- The average monthly salary of a civil servant is 2,599 euros.
- Remuneration has tended to stagnate since 2011.
- The gender pay gap is still very real.
How much can you expect to earn by working in the public service? An INSEE study published on Monday provides some answers. It only concerns the State civil service (FPE, excluding hospitals and communities), which employs 2.2 million people. In 2019 [dernières données disponibles], the median salary * in this branch amounted to 2,406 euros per month net. This is 535 euros more than the median salary of the private sector (1,871 euros net).
The average salary amounted to 2,599 euros per month, a very slight decrease compared to 2018 (- 0.1%), taking inflation into account **. On the graph below, we can see that this average salary has alternated increases and decreases between 2011 and 2019. A real difference with the private sector, whose average salary has continued to increase over the same period, even if its level (2,369 euros) remains lower than that of the civil service.
Very different categories
Obviously, civil service employees are treated differently depending on their category (A, B or C) and their status (civil servant or contractual, that is to say without guarantee of employment). Thus, “non-officials”, who represent a quarter of the workforce, earn on average 660 euros less (2,111 euros against 2,776 euros) than their established colleagues.
Belonging to a category is also a very strong determinant. Category A officials (executives) have an average net salary of 3,005 euros per month, while that of category B (police officers, for example) is 2,517 euros per month, and that of category C (prison supervisors, storekeepers) is 2,018 euros per month.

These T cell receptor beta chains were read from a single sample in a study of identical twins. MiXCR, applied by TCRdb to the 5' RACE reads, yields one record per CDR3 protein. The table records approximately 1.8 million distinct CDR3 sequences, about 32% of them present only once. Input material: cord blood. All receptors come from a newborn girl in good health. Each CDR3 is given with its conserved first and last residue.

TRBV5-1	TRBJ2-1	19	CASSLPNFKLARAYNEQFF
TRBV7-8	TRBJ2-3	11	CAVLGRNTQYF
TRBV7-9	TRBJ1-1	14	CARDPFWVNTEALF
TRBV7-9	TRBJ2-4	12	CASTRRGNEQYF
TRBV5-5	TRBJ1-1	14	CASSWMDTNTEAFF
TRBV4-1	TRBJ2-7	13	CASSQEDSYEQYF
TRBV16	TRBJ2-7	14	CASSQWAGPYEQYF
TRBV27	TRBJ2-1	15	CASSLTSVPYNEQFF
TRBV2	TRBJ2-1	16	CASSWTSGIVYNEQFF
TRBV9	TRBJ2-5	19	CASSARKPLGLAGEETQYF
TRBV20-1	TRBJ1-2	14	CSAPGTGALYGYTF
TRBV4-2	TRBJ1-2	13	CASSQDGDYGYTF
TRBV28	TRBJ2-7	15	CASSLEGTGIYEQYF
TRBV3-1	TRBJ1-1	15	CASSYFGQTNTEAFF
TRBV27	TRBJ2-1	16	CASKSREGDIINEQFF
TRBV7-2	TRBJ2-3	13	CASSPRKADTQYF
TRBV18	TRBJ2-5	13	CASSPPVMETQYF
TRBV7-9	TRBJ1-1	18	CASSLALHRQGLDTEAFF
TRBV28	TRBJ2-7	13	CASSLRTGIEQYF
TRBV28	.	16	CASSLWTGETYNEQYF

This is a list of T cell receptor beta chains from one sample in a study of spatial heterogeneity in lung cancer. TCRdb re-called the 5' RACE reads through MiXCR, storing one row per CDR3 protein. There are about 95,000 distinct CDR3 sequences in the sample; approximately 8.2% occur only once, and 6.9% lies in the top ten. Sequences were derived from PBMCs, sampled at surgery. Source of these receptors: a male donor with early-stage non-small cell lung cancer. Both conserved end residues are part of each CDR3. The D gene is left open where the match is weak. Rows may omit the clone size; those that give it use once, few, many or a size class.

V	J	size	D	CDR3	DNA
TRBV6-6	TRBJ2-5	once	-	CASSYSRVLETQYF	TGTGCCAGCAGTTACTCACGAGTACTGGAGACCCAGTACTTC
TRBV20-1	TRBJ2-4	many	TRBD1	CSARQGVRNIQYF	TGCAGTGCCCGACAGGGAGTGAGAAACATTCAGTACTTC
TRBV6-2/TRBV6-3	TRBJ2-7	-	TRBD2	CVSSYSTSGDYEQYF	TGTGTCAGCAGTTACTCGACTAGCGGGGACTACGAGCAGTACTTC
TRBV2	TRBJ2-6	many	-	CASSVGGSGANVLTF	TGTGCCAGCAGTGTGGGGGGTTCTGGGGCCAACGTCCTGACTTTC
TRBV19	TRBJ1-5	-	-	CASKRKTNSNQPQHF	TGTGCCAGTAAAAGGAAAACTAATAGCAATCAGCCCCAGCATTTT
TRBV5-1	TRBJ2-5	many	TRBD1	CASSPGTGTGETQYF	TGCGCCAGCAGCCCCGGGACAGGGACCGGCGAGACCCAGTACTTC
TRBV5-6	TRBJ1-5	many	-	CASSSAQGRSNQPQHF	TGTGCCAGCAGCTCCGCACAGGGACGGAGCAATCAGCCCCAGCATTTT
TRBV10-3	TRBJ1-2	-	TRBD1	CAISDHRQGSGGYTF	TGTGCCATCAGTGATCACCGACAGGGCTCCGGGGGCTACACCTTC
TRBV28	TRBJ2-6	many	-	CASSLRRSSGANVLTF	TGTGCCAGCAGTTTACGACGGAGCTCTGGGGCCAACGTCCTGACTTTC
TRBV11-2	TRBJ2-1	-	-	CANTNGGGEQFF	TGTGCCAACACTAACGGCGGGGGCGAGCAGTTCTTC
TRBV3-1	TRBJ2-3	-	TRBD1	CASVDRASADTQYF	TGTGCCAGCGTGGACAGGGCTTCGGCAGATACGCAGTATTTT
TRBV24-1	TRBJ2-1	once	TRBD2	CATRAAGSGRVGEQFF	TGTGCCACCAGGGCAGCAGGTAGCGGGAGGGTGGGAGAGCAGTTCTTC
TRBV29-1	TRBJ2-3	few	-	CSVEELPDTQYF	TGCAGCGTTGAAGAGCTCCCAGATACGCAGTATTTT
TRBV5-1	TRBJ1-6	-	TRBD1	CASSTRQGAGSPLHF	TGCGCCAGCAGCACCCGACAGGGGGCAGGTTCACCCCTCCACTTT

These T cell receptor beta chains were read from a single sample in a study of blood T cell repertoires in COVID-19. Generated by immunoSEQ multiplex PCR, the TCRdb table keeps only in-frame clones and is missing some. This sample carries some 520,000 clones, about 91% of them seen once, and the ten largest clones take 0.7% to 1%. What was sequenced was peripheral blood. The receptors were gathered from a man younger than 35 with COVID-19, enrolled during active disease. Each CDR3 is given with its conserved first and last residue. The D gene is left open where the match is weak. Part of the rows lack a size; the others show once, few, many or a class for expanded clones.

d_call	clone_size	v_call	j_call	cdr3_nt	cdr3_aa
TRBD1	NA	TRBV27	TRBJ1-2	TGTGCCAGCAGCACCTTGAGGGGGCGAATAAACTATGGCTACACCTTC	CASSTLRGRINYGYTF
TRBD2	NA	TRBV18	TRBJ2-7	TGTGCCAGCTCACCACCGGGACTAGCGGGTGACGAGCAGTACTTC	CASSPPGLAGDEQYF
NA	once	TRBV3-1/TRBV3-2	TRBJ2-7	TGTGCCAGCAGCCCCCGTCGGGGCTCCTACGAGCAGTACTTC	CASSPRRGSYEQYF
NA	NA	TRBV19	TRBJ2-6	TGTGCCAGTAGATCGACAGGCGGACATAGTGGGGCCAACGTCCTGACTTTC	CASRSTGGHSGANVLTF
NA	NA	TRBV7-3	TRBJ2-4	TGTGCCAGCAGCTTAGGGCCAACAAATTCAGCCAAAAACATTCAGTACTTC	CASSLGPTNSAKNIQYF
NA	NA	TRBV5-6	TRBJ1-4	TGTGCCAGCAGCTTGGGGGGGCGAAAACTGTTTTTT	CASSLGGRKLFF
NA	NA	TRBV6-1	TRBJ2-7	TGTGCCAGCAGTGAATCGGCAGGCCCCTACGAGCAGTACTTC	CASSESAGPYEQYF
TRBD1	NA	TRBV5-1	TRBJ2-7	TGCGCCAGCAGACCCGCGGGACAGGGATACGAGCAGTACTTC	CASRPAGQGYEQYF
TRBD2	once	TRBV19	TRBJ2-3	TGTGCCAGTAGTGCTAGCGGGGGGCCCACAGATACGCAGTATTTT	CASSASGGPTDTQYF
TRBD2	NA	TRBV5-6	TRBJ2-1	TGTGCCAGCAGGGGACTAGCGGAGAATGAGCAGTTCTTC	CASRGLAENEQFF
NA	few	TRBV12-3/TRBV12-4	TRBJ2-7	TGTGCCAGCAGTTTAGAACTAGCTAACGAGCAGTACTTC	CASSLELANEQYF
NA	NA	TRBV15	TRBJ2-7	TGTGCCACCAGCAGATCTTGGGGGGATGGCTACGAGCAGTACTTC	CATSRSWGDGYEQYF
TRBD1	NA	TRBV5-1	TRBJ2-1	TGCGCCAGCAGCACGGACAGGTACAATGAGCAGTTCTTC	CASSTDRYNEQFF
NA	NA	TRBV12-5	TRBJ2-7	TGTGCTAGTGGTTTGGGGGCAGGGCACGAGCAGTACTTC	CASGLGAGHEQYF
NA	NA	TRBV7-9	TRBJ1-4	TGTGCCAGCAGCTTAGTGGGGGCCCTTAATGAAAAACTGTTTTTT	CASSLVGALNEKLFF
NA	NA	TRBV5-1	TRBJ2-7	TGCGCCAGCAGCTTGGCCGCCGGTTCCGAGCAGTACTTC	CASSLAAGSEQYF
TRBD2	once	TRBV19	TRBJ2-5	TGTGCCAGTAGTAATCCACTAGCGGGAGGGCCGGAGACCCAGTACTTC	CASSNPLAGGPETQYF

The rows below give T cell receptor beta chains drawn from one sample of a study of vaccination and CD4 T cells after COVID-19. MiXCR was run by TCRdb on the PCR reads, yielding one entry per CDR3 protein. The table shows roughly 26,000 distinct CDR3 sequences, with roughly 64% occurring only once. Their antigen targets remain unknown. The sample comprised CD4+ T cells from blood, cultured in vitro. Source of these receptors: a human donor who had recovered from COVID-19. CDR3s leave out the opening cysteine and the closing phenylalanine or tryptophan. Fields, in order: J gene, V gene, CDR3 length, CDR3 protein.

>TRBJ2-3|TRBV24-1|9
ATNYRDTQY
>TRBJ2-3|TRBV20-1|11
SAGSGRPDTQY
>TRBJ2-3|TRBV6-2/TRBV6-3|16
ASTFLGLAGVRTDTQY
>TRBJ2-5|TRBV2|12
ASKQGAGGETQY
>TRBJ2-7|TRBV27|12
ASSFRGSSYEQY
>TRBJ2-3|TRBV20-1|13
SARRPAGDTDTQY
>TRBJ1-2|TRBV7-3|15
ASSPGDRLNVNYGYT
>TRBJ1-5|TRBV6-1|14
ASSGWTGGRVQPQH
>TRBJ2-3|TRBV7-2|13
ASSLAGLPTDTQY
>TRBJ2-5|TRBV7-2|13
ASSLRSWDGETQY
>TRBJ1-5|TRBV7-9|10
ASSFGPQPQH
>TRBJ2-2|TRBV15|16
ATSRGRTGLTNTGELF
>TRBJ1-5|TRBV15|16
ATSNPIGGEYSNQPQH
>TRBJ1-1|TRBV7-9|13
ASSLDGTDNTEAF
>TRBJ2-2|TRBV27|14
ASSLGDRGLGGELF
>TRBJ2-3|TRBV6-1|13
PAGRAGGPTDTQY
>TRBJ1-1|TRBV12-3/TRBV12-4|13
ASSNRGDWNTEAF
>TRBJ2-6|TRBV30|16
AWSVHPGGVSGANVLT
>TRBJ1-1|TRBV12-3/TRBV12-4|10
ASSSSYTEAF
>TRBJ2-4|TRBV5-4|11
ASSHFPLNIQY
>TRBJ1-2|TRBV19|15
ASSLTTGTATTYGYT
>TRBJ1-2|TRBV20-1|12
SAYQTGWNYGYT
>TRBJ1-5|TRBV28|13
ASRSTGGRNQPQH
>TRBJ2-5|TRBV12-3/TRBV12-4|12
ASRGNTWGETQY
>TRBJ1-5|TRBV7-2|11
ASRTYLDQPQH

Gender equality to improve
As in the private sector, gender equality is far from being achieved. “Women more often occupy the least remunerative positions,” notes INSEE. Among the 10% of the lowest paid employees [qui perçoivent moins de 1.548 euros nets par mois], 70% are women ”.
In addition, “women more frequently have professional careers involving periods of part-time work or career breaks which weigh on their salary trajectories”. In the end, the average salary of women in the public service remains 13.6% lower than that of men. For an identical profile (age, diploma, hierarchical position, working time), the difference is still 3% in favor of men.
* The median salary divides the study population into two equal parts: 50% earn more than the median, 50% earn less. It thus allows, unlike the average salary, to have a better representation of inequalities.
** We then speak of salaries in “constant euros”.